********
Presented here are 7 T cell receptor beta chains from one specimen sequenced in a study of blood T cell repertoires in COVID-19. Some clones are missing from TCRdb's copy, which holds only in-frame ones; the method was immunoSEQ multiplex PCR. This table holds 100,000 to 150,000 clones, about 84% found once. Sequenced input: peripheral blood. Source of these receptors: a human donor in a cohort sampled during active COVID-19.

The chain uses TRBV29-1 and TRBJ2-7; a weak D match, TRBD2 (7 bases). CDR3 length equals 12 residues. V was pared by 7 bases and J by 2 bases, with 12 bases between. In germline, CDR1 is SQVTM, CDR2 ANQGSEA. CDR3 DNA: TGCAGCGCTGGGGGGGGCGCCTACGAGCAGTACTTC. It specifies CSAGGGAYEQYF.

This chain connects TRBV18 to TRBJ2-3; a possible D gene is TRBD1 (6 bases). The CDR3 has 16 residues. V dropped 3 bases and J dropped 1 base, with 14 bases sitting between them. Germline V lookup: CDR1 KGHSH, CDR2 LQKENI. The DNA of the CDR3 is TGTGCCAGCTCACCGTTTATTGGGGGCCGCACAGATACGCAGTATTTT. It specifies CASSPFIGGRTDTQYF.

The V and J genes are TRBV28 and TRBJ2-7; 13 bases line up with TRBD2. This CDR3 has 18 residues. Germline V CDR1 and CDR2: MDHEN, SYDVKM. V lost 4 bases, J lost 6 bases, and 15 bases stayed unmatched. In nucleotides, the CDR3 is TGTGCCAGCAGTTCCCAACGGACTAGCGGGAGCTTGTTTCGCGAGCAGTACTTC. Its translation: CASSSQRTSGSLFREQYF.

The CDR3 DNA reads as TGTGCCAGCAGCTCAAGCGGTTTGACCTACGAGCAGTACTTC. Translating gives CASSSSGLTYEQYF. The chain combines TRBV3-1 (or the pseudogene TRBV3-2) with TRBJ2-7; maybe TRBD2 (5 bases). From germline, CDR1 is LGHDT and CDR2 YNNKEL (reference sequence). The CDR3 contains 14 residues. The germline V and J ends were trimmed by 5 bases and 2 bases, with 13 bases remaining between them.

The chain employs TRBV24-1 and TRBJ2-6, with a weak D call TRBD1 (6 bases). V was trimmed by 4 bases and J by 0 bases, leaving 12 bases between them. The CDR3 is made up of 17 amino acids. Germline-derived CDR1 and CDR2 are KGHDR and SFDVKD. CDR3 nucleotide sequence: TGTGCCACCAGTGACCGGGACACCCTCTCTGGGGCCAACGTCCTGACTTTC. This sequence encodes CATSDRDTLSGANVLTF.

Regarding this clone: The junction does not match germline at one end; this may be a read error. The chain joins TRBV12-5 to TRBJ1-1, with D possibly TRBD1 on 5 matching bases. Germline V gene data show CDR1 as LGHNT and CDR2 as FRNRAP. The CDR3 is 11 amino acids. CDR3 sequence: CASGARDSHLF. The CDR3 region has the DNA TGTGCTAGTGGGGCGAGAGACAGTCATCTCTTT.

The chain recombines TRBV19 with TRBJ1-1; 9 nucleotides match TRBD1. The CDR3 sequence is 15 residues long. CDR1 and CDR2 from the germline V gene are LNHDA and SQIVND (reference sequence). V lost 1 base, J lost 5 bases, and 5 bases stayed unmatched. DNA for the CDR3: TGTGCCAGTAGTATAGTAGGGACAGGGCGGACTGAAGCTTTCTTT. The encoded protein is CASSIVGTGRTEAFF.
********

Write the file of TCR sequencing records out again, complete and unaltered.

Presented here are 7 T cell receptor beta chains from one specimen sequenced in a study of blood T cell repertoires in COVID-19. Some clones are missing from TCRdb's copy, which holds only in-frame ones; the method was immunoSEQ multiplex PCR. This table holds 100,000 to 150,000 clones, about 84% found once. Sequenced input: peripheral blood. Source of these receptors: a human donor in a cohort sampled during active COVID-19.

The chain uses TRBV29-1 and TRBJ2-7; a weak D match, TRBD2 (7 bases). CDR3 length equals 12 residues. V was pared by 7 bases and J by 2 bases, with 12 bases between. In germline, CDR1 is SQVTM, CDR2 ANQGSEA. CDR3 DNA: TGCAGCGCTGGGGGGGGCGCCTACGAGCAGTACTTC. It specifies CSAGGGAYEQYF.

This chain connects TRBV18 to TRBJ2-3; a possible D gene is TRBD1 (6 bases). The CDR3 has 16 residues. V dropped 3 bases and J dropped 1 base, with 14 bases sitting between them. Germline V lookup: CDR1 KGHSH, CDR2 LQKENI. The DNA of the CDR3 is TGTGCCAGCTCACCGTTTATTGGGGGCCGCACAGATACGCAGTATTTT. It specifies CASSPFIGGRTDTQYF.

The V and J genes are TRBV28 and TRBJ2-7; 13 bases line up with TRBD2. This CDR3 has 18 residues. Germline V CDR1 and CDR2: MDHEN, SYDVKM. V lost 4 bases, J lost 6 bases, and 15 bases stayed unmatched. In nucleotides, the CDR3 is TGTGCCAGCAGTTCCCAACGGACTAGCGGGAGCTTGTTTCGCGAGCAGTACTTC. Its translation: CASSSQRTSGSLFREQYF.

The CDR3 DNA reads as TGTGCCAGCAGCTCAAGCGGTTTGACCTACGAGCAGTACTTC. Translating gives CASSSSGLTYEQYF. The chain combines TRBV3-1 (or the pseudogene TRBV3-2) with TRBJ2-7; maybe TRBD2 (5 bases). From germline, CDR1 is LGHDT and CDR2 YNNKEL (reference sequence). The CDR3 contains 14 residues. The germline V and J ends were trimmed by 5 bases and 2 bases, with 13 bases remaining between them.

The chain employs TRBV24-1 and TRBJ2-6, with a weak D call TRBD1 (6 bases). V was trimmed by 4 bases and J by 0 bases, leaving 12 bases between them. The CDR3 is made up of 17 amino acids. Germline-derived CDR1 and CDR2 are KGHDR and SFDVKD. CDR3 nucleotide sequence: TGTGCCACCAGTGACCGGGACACCCTCTCTGGGGCCAACGTCCTGACTTTC. This sequence encodes CATSDRDTLSGANVLTF.

Regarding this clone: The junction does not match germline at one end; this may be a read error. The chain joins TRBV12-5 to TRBJ1-1, with D possibly TRBD1 on 5 matching bases. Germline V gene data show CDR1 as LGHNT and CDR2 as FRNRAP. The CDR3 is 11 amino acids. CDR3 sequence: CASGARDSHLF. The CDR3 region has the DNA TGTGCTAGTGGGGCGAGAGACAGTCATCTCTTT.

The chain recombines TRBV19 with TRBJ1-1; 9 nucleotides match TRBD1. The CDR3 sequence is 15 residues long. CDR1 and CDR2 from the germline V gene are LNHDA and SQIVND (reference sequence). V lost 1 base, J lost 5 bases, and 5 bases stayed unmatched. DNA for the CDR3: TGTGCCAGTAGTATAGTAGGGACAGGGCGGACTGAAGCTTTCTTT. The encoded protein is CASSIVGTGRTEAFF.